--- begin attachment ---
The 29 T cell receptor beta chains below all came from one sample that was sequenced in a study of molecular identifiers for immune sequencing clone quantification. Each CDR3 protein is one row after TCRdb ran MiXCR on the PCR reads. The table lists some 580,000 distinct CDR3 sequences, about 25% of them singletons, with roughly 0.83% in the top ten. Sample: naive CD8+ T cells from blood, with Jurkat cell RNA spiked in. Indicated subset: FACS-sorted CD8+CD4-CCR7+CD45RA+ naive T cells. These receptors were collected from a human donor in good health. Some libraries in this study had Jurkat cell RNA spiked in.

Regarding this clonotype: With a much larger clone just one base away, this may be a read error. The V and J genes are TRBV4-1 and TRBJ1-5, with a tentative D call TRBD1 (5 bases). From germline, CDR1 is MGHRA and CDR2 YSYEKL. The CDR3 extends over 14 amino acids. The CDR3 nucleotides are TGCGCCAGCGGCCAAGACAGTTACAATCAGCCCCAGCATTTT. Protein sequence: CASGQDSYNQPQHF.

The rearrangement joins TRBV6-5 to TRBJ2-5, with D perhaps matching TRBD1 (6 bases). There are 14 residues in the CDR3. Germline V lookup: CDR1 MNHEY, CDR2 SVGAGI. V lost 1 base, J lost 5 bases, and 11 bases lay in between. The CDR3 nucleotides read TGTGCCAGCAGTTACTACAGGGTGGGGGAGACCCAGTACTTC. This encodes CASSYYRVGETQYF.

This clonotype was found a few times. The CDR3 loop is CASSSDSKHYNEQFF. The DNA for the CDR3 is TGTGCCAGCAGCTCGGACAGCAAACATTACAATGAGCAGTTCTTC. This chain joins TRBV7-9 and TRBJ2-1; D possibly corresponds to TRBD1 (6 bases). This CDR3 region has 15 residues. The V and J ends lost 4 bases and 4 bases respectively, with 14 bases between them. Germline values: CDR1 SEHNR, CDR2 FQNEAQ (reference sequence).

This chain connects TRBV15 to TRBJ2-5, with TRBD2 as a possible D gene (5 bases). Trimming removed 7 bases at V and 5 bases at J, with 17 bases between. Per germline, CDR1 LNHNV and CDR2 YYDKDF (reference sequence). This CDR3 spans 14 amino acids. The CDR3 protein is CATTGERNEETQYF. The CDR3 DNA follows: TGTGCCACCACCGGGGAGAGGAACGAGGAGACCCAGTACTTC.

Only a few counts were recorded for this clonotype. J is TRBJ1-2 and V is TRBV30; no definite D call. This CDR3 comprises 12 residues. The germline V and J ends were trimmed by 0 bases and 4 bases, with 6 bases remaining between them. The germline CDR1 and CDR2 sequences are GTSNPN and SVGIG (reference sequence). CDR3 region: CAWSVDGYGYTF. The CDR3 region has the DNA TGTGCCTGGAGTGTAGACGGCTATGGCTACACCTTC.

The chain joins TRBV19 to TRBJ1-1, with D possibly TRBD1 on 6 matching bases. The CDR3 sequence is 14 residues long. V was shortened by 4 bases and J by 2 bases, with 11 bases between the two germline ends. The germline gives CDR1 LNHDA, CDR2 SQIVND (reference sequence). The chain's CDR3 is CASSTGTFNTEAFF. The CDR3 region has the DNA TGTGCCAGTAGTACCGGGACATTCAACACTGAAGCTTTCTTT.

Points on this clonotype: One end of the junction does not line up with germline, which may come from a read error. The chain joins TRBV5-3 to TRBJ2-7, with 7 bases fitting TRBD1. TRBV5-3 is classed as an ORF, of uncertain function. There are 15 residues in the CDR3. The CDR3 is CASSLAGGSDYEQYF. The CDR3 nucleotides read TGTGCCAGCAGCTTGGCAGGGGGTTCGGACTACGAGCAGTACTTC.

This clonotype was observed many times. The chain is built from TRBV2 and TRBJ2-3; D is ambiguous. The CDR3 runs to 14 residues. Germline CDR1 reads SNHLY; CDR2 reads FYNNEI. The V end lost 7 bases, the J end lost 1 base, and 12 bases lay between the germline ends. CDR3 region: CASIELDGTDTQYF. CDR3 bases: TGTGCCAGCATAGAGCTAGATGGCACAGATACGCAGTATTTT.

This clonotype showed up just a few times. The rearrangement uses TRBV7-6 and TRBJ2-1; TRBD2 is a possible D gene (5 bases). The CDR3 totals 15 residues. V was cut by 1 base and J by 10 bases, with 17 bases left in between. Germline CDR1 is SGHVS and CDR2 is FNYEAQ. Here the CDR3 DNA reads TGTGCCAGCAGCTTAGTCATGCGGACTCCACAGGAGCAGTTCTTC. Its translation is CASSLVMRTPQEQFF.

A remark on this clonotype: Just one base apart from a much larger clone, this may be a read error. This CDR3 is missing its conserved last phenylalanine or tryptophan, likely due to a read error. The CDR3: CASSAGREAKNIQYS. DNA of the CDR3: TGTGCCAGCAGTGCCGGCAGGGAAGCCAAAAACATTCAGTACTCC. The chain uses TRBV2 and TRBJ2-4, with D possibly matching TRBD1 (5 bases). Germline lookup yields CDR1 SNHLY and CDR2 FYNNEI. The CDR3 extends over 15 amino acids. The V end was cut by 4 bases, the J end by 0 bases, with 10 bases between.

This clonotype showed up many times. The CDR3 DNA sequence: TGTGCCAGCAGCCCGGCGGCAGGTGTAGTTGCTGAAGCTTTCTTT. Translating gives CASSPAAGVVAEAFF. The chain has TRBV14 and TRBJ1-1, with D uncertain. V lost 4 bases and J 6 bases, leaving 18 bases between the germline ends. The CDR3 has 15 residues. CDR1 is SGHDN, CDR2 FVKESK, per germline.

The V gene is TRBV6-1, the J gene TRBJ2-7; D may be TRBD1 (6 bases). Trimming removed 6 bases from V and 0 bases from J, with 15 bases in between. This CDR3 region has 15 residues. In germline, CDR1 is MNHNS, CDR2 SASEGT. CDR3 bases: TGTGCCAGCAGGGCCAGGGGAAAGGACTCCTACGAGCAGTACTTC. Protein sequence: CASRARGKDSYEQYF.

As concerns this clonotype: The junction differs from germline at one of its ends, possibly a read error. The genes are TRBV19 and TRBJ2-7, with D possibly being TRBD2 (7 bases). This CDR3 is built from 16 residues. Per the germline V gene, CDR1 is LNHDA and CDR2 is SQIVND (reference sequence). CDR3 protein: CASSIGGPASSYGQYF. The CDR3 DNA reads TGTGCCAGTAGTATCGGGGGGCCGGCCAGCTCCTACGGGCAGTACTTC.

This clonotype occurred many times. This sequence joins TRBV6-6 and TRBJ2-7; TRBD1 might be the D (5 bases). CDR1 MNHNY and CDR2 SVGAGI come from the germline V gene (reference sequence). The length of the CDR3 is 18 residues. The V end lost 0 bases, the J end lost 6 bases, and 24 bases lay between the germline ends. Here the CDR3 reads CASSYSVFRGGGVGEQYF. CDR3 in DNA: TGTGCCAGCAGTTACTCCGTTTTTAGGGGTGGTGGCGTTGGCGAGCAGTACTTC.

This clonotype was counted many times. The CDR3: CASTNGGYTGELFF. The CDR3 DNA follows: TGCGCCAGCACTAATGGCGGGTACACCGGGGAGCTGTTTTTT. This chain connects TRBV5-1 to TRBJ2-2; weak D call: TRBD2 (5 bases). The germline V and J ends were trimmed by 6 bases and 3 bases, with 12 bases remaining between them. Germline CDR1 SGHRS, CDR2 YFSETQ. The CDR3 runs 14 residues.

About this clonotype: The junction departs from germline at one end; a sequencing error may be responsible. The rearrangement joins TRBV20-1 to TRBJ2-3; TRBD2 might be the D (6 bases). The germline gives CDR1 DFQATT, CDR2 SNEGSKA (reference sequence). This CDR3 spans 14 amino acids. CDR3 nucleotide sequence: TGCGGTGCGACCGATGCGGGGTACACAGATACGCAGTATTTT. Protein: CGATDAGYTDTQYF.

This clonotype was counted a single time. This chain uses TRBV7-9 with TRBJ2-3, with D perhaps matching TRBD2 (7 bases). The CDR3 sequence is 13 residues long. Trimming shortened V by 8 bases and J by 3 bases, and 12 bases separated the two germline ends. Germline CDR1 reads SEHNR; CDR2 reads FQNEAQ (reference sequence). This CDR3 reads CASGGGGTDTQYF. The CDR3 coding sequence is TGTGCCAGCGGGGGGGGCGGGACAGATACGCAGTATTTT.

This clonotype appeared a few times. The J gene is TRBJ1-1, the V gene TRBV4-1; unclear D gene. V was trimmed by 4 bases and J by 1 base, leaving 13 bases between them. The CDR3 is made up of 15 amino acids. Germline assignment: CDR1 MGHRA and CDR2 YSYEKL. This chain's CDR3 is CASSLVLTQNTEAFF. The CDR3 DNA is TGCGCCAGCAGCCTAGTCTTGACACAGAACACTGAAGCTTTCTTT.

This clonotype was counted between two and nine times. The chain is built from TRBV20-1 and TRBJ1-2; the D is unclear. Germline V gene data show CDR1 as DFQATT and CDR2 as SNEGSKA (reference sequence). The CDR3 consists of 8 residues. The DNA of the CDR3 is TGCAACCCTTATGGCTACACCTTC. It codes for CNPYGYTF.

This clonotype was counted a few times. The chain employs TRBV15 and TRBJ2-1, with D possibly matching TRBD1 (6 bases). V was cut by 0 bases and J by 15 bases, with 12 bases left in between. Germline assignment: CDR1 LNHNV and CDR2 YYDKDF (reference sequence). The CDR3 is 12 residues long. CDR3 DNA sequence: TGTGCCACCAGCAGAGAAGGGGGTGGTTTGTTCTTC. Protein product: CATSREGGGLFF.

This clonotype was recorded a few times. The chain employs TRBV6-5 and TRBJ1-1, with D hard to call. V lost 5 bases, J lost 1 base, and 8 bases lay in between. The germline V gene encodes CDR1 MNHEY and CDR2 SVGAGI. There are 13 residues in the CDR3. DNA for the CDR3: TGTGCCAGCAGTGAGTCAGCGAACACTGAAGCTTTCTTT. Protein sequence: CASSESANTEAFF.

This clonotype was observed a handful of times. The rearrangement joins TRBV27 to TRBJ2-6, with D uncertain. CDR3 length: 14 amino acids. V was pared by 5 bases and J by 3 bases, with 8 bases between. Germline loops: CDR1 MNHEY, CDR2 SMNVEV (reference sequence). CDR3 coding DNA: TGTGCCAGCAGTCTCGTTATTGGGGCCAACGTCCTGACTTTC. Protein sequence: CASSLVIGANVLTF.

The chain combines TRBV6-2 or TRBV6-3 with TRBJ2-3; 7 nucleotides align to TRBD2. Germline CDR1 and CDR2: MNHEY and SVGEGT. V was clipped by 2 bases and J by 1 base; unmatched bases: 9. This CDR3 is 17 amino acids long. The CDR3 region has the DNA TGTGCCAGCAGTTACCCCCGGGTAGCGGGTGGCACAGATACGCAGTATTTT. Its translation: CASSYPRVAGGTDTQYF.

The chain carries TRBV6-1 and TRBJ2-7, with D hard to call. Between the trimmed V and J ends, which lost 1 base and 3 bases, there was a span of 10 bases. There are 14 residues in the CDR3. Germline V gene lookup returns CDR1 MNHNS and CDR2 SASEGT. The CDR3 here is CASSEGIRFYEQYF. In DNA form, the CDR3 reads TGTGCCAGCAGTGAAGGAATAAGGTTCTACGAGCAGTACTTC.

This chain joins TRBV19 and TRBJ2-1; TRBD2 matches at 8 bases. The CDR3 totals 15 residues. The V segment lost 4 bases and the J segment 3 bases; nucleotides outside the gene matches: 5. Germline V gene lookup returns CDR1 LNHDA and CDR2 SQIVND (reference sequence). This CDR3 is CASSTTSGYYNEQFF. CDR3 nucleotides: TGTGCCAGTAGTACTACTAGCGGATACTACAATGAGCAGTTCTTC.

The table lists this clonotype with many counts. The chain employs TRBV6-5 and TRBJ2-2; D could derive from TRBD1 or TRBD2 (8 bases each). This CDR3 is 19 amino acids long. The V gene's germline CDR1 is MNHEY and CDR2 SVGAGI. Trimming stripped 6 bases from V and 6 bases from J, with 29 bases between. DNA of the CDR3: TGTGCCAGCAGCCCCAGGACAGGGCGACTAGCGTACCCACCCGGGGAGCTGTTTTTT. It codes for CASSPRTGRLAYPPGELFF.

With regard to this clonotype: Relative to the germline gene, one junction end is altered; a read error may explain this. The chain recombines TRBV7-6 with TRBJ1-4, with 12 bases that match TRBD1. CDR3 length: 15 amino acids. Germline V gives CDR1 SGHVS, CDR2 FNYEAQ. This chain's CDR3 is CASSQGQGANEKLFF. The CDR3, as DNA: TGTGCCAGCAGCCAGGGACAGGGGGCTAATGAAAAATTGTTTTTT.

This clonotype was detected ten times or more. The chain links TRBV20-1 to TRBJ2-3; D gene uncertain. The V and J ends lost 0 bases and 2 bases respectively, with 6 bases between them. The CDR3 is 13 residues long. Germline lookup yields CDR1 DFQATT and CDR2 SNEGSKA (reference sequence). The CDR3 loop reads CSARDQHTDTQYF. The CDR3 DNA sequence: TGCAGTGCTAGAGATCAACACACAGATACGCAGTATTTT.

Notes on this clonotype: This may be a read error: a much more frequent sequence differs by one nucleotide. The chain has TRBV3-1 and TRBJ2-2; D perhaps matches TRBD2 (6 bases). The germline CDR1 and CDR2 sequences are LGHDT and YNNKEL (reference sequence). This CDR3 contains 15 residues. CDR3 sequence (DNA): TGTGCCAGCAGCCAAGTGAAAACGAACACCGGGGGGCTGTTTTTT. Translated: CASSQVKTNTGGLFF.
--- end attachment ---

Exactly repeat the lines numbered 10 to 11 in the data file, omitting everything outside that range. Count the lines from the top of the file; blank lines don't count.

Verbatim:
This clonotype showed up just a few times. The rearrangement uses TRBV7-6 and TRBJ2-1; TRBD2 is a possible D gene (5 bases). The CDR3 totals 15 residues. V was cut by 1 base and J by 10 bases, with 17 bases left in between. Germline CDR1 is SGHVS and CDR2 is FNYEAQ. Here the CDR3 DNA reads TGTGCCAGCAGCTTAGTCATGCGGACTCCACAGGAGCAGTTCTTC. Its translation is CASSLVMRTPQEQFF.

A remark on this clonotype: Just one base apart from a much larger clone, this may be a read error. This CDR3 is missing its conserved last phenylalanine or tryptophan, likely due to a read error. The CDR3: CASSAGREAKNIQYS. DNA of the CDR3: TGTGCCAGCAGTGCCGGCAGGGAAGCCAAAAACATTCAGTACTCC. The chain uses TRBV2 and TRBJ2-4, with D possibly matching TRBD1 (5 bases). Germline lookup yields CDR1 SNHLY and CDR2 FYNNEI. The CDR3 extends over 15 amino acids. The V end was cut by 4 bases, the J end by 0 bases, with 10 bases between.